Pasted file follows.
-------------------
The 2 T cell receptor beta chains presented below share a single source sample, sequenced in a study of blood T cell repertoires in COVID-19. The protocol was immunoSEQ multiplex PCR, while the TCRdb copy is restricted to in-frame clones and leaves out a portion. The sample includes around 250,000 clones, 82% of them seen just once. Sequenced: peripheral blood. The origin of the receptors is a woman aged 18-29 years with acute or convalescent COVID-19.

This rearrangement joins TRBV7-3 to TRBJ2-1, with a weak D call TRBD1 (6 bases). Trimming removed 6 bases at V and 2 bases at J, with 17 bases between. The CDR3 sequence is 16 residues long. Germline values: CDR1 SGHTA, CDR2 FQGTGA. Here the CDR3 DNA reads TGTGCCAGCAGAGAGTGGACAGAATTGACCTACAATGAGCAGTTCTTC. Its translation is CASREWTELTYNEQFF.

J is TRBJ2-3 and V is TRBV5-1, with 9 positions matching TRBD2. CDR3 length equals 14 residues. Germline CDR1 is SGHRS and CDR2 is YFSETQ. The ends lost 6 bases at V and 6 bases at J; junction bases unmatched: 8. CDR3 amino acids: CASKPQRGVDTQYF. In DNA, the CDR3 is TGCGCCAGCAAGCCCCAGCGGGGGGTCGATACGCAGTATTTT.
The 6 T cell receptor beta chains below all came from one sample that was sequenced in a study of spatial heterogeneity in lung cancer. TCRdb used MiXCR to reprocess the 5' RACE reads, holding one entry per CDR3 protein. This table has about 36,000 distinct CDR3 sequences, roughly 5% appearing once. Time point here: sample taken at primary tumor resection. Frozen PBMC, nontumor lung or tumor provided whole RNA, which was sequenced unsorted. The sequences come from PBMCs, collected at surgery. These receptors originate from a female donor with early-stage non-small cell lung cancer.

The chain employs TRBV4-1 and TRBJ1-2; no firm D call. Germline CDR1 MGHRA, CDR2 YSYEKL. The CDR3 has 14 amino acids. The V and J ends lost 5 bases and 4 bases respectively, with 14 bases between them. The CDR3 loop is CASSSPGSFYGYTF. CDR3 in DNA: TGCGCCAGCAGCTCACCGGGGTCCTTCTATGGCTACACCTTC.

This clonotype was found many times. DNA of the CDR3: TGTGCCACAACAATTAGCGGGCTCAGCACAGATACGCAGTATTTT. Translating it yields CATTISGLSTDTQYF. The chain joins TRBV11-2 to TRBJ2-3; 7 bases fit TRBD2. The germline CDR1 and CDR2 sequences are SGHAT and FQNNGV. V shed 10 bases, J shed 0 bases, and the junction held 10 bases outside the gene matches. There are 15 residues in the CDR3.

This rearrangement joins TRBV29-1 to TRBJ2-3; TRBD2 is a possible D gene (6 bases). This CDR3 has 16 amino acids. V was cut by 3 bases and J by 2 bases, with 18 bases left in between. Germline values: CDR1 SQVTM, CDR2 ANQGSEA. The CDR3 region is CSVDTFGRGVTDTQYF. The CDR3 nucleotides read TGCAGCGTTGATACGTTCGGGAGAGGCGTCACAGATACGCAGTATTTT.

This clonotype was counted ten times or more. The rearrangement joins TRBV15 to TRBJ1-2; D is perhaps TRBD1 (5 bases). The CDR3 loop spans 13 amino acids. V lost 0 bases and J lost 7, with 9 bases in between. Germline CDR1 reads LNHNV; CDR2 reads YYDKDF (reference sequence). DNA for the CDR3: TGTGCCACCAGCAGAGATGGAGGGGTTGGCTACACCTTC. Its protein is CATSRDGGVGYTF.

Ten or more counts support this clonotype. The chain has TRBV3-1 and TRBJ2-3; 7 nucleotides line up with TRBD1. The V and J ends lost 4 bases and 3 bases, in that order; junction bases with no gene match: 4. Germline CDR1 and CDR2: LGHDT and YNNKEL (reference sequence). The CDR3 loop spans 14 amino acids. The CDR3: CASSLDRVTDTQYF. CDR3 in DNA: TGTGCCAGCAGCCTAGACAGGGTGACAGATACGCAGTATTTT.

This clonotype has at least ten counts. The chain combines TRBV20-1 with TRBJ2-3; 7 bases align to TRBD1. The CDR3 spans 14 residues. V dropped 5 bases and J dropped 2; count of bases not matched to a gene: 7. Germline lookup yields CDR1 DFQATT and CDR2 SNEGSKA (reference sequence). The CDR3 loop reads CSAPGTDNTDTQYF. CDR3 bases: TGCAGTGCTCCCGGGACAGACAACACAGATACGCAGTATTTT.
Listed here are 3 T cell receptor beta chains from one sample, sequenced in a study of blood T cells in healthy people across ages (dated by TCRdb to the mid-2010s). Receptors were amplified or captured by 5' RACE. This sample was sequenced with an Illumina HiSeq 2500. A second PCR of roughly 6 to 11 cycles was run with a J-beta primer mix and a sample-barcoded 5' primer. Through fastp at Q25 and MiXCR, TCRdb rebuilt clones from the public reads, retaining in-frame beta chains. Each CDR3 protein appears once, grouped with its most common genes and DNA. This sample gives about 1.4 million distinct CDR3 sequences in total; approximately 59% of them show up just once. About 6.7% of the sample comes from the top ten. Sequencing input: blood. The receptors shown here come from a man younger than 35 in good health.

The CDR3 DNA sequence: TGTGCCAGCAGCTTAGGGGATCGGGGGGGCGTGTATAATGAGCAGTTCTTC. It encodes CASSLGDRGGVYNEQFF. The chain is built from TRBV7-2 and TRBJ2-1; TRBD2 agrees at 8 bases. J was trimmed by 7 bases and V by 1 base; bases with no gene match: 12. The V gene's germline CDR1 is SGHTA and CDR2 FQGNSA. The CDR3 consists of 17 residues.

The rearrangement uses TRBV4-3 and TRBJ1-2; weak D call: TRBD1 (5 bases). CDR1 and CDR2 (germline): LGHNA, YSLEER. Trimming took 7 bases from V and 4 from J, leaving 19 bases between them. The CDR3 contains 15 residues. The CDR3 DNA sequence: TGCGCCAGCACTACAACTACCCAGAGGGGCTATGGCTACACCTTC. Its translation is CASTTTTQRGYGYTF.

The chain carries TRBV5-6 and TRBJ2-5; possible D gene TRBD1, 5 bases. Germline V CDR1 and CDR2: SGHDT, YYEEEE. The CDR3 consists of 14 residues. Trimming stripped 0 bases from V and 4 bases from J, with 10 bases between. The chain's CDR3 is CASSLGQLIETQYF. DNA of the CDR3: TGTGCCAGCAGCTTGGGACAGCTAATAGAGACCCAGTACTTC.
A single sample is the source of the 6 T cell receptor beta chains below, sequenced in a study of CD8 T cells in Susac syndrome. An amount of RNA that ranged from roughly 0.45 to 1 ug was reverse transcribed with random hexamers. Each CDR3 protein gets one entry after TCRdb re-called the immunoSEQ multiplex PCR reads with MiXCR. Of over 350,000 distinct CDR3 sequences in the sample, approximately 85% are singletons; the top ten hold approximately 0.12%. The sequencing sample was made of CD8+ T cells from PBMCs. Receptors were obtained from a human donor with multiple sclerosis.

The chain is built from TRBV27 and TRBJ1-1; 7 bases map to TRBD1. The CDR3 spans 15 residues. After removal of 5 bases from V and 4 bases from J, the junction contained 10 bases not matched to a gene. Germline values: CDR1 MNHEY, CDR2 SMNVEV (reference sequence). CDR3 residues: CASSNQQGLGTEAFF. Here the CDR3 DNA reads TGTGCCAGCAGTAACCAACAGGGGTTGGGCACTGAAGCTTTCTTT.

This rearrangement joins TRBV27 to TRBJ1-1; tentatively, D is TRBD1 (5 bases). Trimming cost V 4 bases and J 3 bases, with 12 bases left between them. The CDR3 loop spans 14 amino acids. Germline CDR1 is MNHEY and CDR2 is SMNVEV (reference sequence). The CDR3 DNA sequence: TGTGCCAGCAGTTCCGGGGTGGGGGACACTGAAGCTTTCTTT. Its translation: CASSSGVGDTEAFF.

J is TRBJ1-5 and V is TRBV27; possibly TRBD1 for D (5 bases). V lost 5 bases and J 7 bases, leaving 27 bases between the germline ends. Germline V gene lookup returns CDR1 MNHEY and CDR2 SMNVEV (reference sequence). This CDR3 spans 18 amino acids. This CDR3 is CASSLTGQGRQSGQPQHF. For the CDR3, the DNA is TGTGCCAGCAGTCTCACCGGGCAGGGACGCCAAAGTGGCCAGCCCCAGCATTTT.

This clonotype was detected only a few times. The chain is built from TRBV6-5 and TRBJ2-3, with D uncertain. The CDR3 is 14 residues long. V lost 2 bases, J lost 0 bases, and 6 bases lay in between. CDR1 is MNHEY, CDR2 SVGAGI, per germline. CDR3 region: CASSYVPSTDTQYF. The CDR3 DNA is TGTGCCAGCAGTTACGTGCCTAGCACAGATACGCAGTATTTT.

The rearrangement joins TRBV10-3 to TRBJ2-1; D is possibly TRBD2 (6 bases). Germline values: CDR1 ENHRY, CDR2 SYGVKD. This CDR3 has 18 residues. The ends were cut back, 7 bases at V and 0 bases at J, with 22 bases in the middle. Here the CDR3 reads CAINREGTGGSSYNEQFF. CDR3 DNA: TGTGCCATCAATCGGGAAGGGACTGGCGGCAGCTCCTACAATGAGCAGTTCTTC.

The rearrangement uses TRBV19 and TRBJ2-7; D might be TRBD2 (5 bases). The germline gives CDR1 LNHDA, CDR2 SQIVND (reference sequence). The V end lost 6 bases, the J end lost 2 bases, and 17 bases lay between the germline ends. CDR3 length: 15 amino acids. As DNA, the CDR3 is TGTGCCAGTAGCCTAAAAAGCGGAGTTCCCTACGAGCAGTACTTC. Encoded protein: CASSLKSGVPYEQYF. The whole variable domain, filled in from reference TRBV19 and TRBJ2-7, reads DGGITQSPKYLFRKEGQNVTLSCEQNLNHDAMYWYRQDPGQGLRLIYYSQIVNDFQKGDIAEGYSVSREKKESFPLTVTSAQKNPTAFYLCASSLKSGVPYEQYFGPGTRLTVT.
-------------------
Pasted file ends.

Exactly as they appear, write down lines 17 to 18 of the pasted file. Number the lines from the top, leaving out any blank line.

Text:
This rearrangement joins TRBV27 to TRBJ1-1; tentatively, D is TRBD1 (5 bases). Trimming cost V 4 bases and J 3 bases, with 12 bases left between them. The CDR3 loop spans 14 amino acids. Germline CDR1 is MNHEY and CDR2 is SMNVEV (reference sequence). The CDR3 DNA sequence: TGTGCCAGCAGTTCCGGGGTGGGGGACACTGAAGCTTTCTTT. Its translation: CASSSGVGDTEAFF.

J is TRBJ1-5 and V is TRBV27; possibly TRBD1 for D (5 bases). V lost 5 bases and J 7 bases, leaving 27 bases between the germline ends. Germline V gene lookup returns CDR1 MNHEY and CDR2 SMNVEV (reference sequence). This CDR3 spans 18 amino acids. This CDR3 is CASSLTGQGRQSGQPQHF. For the CDR3, the DNA is TGTGCCAGCAGTCTCACCGGGCAGGGACGCCAAAGTGGCCAGCCCCAGCATTTT.